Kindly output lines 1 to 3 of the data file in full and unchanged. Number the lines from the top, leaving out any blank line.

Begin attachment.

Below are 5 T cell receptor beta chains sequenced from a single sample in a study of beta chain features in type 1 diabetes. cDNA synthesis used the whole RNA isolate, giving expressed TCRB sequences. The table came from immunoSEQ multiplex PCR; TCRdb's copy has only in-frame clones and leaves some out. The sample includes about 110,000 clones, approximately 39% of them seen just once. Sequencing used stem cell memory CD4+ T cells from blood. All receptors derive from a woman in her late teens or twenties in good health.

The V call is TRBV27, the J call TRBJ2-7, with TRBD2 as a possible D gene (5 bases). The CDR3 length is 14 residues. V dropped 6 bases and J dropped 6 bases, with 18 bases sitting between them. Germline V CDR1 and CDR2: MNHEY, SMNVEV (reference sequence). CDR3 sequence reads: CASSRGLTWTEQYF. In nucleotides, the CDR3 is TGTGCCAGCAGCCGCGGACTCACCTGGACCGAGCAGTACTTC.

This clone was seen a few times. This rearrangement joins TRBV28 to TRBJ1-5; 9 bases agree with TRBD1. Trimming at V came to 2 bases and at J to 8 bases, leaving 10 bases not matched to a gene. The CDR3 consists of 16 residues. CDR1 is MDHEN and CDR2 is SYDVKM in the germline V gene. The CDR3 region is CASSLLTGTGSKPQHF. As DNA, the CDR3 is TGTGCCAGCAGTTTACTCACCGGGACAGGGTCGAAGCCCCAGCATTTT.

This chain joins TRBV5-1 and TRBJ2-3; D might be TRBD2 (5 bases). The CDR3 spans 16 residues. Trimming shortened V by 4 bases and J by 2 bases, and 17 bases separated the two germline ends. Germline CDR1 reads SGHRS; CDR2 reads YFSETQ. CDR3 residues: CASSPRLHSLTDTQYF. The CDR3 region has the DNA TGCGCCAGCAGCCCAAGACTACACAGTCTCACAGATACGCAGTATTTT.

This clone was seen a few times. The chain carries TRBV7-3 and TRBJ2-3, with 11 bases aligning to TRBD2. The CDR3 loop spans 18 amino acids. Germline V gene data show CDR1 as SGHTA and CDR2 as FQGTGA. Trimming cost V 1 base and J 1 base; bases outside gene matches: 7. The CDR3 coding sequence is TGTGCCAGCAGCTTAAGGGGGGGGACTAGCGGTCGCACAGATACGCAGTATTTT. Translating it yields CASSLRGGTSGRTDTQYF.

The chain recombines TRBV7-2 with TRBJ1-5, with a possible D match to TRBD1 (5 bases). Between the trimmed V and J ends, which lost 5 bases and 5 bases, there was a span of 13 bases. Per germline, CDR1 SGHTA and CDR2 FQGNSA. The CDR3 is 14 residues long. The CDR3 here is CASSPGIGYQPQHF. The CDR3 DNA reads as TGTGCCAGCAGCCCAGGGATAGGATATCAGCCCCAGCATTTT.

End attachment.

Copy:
Below are 5 T cell receptor beta chains sequenced from a single sample in a study of beta chain features in type 1 diabetes. cDNA synthesis used the whole RNA isolate, giving expressed TCRB sequences. The table came from immunoSEQ multiplex PCR; TCRdb's copy has only in-frame clones and leaves some out. The sample includes about 110,000 clones, approximately 39% of them seen just once. Sequencing used stem cell memory CD4+ T cells from blood. All receptors derive from a woman in her late teens or twenties in good health.

The V call is TRBV27, the J call TRBJ2-7, with TRBD2 as a possible D gene (5 bases). The CDR3 length is 14 residues. V dropped 6 bases and J dropped 6 bases, with 18 bases sitting between them. Germline V CDR1 and CDR2: MNHEY, SMNVEV (reference sequence). CDR3 sequence reads: CASSRGLTWTEQYF. In nucleotides, the CDR3 is TGTGCCAGCAGCCGCGGACTCACCTGGACCGAGCAGTACTTC.

This clone was seen a few times. This rearrangement joins TRBV28 to TRBJ1-5; 9 bases agree with TRBD1. Trimming at V came to 2 bases and at J to 8 bases, leaving 10 bases not matched to a gene. The CDR3 consists of 16 residues. CDR1 is MDHEN and CDR2 is SYDVKM in the germline V gene. The CDR3 region is CASSLLTGTGSKPQHF. As DNA, the CDR3 is TGTGCCAGCAGTTTACTCACCGGGACAGGGTCGAAGCCCCAGCATTTT.